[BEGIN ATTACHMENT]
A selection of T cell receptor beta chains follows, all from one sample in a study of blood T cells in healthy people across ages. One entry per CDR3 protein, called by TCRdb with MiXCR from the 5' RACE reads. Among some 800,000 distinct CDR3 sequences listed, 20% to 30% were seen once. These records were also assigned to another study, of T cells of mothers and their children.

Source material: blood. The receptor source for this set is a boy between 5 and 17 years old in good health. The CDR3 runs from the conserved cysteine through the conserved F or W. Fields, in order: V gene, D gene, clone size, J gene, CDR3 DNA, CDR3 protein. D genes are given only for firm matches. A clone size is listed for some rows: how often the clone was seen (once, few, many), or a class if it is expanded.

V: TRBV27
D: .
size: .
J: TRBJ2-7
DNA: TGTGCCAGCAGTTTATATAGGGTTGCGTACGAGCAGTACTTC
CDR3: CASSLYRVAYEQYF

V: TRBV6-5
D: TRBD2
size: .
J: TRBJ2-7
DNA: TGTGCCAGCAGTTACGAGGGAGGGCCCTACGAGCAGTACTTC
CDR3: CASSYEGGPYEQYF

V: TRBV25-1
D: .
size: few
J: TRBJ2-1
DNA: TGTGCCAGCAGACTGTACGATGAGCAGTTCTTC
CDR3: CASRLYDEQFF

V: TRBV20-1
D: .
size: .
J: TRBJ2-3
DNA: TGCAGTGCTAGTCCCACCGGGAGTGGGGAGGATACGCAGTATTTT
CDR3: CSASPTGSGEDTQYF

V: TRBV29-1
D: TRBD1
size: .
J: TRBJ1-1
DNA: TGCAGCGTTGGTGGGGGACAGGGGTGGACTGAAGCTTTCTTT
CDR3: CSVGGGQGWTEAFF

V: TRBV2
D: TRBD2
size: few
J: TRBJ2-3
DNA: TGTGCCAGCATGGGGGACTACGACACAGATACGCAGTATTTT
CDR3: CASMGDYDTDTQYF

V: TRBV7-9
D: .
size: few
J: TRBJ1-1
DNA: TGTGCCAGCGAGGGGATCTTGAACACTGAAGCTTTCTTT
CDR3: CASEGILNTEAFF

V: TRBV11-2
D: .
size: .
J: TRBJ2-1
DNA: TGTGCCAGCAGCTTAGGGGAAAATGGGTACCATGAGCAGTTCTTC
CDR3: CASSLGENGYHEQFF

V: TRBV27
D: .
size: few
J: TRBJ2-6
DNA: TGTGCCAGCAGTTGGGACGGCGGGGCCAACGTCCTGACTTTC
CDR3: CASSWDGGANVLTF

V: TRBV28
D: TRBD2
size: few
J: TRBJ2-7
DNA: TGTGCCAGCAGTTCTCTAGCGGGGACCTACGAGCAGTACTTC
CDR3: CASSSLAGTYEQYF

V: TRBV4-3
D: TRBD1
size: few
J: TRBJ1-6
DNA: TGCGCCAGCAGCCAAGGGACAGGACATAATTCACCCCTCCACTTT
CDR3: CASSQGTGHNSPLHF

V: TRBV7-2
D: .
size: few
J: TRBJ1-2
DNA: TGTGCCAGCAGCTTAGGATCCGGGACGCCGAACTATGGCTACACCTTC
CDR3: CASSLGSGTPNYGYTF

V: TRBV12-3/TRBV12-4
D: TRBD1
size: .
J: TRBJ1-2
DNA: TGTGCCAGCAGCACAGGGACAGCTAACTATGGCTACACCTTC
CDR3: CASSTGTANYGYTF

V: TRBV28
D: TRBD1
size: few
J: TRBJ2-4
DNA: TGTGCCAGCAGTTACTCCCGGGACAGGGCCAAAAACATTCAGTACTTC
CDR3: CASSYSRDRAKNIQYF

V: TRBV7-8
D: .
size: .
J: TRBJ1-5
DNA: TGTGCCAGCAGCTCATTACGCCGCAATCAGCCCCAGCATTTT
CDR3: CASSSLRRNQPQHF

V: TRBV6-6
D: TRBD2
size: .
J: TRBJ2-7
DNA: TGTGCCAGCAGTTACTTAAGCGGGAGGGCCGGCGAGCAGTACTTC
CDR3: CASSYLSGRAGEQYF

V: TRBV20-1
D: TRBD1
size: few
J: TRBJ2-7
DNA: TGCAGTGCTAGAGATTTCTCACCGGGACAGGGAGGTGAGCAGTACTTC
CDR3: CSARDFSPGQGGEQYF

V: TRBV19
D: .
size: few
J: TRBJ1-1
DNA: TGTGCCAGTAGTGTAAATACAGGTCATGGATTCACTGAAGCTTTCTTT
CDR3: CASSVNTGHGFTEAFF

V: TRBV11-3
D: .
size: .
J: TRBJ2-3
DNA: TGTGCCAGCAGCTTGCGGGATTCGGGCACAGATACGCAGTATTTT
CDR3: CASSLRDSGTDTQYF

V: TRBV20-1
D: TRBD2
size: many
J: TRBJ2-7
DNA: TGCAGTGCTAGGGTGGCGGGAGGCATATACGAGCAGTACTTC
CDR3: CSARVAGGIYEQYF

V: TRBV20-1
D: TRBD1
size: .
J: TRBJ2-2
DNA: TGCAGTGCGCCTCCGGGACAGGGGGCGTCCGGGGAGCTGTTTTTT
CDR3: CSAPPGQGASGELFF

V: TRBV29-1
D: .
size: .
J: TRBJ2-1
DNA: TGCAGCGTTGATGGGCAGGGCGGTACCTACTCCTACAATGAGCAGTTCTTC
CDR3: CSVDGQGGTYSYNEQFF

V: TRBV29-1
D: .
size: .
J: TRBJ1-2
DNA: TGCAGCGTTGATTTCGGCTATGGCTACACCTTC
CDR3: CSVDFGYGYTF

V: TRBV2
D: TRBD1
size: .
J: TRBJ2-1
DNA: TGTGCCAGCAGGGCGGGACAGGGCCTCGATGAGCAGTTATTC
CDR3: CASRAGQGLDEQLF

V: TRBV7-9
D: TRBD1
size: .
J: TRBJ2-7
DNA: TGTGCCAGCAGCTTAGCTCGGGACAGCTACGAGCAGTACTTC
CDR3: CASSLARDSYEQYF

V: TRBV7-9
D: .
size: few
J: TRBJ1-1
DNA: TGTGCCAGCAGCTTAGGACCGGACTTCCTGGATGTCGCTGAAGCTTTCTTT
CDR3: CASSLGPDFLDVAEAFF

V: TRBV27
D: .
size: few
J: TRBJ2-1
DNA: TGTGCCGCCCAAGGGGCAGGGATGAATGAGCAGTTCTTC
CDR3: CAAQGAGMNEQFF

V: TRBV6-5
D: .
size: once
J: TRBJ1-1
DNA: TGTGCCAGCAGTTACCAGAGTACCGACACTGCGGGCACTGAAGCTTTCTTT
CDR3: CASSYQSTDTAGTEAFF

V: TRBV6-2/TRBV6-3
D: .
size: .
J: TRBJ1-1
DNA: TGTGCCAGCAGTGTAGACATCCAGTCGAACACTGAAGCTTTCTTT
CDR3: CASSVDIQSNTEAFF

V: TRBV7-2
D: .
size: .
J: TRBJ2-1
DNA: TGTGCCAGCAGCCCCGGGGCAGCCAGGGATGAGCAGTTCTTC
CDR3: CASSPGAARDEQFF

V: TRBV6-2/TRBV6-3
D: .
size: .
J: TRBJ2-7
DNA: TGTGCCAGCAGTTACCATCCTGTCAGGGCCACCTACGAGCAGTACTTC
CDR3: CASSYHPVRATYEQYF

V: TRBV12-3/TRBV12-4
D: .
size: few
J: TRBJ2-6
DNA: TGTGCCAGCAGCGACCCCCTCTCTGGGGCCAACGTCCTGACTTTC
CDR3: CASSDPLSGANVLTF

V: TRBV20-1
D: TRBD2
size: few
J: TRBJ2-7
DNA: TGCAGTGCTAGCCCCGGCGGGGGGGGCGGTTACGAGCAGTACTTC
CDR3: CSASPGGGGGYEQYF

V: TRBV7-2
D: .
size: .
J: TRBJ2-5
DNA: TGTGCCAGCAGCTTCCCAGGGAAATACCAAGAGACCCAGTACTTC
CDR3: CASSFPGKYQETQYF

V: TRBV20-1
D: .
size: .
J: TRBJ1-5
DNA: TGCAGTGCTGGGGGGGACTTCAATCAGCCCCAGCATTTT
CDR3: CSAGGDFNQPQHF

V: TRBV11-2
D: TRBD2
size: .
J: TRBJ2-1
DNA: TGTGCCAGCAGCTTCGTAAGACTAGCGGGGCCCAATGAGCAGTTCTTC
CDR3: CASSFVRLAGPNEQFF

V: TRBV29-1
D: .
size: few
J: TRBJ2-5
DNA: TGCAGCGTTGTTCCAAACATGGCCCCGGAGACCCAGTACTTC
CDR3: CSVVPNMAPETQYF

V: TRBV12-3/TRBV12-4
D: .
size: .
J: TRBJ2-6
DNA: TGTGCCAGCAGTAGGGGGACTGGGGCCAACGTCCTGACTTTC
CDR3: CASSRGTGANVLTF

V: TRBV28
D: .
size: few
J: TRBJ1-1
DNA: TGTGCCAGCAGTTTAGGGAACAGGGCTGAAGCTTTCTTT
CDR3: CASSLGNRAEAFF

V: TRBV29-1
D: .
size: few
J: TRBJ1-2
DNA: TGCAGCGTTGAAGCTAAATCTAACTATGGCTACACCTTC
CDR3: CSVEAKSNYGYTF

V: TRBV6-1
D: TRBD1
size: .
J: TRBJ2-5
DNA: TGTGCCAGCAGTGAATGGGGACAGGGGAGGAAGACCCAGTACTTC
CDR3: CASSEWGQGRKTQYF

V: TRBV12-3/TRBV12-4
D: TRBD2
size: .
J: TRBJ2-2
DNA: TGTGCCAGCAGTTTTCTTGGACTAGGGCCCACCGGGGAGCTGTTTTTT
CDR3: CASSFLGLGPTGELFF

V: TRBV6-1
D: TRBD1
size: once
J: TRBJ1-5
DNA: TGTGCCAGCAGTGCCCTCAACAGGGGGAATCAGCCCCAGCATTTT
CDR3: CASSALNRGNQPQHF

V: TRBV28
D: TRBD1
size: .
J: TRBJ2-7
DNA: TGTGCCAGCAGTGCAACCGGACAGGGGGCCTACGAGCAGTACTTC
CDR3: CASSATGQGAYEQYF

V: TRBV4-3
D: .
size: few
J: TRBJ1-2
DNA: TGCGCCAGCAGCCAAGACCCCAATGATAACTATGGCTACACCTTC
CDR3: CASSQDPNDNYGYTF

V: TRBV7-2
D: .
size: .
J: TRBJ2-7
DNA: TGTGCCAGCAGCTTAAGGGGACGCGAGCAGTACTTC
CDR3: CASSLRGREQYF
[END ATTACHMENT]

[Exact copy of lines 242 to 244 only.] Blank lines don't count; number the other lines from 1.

CDR3: CSVEAKSNYGYTF

V: TRBV6-1
D: TRBD1